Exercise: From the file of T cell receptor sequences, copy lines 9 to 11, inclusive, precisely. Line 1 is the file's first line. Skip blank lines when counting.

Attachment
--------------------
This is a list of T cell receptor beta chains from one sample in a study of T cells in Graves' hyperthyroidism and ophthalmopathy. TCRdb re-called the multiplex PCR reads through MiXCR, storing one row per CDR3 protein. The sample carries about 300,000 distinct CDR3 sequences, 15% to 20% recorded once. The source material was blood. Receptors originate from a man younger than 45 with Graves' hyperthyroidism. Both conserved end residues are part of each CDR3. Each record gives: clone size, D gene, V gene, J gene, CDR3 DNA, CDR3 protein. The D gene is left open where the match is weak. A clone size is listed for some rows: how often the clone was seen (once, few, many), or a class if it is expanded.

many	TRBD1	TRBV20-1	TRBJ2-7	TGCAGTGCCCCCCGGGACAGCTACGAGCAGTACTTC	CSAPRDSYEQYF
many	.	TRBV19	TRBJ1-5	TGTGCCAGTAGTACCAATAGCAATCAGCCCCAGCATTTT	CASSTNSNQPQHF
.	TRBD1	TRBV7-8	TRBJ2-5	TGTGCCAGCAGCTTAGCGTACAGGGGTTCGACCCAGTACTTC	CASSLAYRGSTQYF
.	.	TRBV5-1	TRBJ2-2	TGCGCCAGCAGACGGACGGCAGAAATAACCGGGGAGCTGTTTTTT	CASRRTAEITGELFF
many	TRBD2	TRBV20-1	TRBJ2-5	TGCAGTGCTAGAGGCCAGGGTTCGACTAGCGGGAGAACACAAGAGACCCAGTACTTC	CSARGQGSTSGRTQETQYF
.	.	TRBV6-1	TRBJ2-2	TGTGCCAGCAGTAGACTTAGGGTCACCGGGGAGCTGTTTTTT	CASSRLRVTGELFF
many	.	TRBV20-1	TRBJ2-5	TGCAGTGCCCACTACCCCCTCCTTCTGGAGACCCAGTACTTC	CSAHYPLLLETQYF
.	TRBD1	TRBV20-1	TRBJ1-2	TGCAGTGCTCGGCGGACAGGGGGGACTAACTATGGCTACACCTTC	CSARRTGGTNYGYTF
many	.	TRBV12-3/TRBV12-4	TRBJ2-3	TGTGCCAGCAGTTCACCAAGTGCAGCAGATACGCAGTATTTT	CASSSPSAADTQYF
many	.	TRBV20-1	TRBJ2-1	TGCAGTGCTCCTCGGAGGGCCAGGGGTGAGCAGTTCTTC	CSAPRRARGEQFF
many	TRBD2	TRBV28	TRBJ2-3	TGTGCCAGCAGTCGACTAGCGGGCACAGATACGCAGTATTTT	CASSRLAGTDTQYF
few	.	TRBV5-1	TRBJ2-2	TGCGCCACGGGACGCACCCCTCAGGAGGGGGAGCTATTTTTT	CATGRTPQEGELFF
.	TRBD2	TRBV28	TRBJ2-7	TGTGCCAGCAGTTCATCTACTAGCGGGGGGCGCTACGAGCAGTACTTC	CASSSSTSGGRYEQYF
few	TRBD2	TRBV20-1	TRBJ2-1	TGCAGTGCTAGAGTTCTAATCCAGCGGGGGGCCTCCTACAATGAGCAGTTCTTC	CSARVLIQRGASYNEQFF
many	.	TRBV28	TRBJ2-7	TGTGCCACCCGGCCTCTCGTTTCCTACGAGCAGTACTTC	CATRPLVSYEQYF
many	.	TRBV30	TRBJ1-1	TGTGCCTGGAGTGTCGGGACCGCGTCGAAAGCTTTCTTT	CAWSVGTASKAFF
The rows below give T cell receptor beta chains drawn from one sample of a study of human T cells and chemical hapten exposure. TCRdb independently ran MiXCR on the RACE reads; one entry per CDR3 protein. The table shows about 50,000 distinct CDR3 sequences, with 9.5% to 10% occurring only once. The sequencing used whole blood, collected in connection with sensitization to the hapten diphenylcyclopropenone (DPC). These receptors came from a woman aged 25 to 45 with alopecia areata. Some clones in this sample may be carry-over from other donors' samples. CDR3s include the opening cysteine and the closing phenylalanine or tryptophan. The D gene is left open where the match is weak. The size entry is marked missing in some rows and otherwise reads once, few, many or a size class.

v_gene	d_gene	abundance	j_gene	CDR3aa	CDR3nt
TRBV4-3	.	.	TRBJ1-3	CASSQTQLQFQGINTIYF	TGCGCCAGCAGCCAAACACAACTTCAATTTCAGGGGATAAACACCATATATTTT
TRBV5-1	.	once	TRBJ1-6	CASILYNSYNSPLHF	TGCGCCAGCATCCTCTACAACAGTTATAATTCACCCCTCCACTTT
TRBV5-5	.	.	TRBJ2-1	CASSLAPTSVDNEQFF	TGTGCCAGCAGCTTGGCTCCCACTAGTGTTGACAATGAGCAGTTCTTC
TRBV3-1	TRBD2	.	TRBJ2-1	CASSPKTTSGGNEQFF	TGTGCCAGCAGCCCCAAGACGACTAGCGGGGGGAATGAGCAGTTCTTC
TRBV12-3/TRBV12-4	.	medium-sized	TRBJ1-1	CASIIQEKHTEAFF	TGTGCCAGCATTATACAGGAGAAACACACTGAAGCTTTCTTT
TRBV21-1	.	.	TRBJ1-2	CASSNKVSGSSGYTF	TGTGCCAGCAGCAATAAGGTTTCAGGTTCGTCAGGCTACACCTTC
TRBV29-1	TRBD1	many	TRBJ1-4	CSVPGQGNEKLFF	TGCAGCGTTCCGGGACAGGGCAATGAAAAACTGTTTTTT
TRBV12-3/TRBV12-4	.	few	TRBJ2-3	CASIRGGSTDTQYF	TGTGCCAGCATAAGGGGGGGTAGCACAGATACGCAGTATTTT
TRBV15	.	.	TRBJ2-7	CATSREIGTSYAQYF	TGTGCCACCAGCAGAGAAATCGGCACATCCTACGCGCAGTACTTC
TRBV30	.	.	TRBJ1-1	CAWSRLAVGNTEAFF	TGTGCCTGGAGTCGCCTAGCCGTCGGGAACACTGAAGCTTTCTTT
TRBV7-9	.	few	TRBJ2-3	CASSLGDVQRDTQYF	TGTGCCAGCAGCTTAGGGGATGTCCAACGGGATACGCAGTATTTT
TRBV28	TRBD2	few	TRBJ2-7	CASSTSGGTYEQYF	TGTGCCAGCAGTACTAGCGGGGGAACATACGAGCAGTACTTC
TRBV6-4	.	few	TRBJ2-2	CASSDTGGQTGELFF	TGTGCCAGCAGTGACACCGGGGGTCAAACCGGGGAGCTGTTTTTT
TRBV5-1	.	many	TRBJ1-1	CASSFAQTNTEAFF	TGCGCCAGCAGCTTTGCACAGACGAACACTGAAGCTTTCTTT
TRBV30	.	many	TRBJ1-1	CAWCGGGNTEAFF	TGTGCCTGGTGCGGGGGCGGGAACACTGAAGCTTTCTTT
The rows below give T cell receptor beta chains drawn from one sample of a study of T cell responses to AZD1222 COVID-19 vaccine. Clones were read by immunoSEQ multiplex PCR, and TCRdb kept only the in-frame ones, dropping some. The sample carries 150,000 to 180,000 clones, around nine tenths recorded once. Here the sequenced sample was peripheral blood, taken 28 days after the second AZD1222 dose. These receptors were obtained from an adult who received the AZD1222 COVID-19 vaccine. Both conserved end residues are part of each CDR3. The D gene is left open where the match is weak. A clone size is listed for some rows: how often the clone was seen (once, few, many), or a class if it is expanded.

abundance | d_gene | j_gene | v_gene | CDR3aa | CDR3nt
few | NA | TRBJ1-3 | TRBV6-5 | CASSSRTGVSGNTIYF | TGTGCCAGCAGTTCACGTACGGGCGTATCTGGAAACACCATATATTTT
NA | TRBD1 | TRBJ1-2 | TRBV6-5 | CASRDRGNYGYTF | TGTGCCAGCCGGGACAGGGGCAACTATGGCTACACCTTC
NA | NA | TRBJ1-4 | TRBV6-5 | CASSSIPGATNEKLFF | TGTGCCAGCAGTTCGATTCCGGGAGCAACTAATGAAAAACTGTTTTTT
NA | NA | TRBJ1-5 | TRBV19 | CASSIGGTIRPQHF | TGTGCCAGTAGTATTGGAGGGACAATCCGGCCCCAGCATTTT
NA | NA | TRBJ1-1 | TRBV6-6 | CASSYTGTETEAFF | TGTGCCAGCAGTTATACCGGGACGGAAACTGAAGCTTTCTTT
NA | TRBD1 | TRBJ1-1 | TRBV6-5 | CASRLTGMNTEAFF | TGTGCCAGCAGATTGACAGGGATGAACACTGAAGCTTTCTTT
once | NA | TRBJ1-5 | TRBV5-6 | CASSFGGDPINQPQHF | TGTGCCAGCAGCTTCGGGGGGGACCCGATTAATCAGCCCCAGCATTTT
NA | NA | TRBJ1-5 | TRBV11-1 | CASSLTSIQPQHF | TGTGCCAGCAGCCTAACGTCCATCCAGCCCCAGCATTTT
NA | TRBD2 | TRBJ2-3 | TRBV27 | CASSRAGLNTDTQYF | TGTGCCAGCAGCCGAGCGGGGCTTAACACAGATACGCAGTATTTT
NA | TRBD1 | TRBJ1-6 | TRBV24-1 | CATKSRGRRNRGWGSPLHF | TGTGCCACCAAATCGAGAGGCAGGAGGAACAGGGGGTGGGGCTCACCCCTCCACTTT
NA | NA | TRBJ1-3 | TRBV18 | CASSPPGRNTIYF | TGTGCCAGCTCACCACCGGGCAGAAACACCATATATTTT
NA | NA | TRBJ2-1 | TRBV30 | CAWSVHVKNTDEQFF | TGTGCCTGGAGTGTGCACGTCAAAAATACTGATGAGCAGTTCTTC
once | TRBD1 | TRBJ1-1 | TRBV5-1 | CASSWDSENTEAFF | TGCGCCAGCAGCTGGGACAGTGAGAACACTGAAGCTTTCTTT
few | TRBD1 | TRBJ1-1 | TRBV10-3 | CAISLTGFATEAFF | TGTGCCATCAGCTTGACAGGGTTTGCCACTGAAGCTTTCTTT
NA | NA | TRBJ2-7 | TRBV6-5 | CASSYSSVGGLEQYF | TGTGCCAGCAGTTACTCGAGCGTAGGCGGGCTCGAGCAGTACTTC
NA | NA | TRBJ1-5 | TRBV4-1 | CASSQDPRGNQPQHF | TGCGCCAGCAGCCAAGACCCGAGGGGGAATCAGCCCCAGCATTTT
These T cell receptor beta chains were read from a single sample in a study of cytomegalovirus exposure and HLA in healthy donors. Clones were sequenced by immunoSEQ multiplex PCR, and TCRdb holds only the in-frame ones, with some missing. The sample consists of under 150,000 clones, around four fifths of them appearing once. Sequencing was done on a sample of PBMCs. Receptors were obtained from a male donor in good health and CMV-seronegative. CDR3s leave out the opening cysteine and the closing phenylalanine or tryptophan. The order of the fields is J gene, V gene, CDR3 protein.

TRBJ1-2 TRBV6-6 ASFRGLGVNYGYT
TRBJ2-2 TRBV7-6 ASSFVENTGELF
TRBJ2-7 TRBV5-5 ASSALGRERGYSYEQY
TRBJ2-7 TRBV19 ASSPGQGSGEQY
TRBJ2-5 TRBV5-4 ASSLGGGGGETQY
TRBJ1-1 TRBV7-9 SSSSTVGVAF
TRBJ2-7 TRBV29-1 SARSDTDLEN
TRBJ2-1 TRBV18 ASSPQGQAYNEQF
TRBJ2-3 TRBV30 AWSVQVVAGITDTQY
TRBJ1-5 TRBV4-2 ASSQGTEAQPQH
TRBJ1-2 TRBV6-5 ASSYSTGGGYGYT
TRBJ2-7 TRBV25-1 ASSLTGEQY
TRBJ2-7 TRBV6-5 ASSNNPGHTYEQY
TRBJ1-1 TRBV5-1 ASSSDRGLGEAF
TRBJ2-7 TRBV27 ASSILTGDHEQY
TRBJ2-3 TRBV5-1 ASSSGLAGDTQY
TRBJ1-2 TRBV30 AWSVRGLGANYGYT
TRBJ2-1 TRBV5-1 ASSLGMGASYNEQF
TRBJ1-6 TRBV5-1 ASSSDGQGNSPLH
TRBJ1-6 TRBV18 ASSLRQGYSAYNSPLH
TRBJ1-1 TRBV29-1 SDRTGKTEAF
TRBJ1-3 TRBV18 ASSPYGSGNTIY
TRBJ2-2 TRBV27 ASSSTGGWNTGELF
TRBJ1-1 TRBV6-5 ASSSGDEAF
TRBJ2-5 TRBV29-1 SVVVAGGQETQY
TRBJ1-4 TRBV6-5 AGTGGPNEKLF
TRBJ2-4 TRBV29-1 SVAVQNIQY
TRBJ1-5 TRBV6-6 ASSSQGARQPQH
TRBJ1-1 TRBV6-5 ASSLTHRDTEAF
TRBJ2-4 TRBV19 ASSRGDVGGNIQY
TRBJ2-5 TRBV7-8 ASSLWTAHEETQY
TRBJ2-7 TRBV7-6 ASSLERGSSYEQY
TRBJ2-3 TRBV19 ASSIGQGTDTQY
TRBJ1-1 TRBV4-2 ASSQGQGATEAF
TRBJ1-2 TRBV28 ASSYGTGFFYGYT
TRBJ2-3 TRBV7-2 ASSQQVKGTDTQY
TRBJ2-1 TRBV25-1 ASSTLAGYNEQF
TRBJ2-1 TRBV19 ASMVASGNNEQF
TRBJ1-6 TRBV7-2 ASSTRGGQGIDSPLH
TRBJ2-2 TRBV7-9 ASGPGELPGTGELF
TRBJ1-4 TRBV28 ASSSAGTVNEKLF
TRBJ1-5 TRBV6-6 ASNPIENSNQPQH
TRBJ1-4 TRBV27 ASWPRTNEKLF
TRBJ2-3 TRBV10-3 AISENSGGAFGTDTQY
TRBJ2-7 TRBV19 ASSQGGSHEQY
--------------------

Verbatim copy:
.	TRBD1	TRBV20-1	TRBJ1-2	TGCAGTGCTCGGCGGACAGGGGGGACTAACTATGGCTACACCTTC	CSARRTGGTNYGYTF
many	.	TRBV12-3/TRBV12-4	TRBJ2-3	TGTGCCAGCAGTTCACCAAGTGCAGCAGATACGCAGTATTTT	CASSSPSAADTQYF
many	.	TRBV20-1	TRBJ2-1	TGCAGTGCTCCTCGGAGGGCCAGGGGTGAGCAGTTCTTC	CSAPRRARGEQFF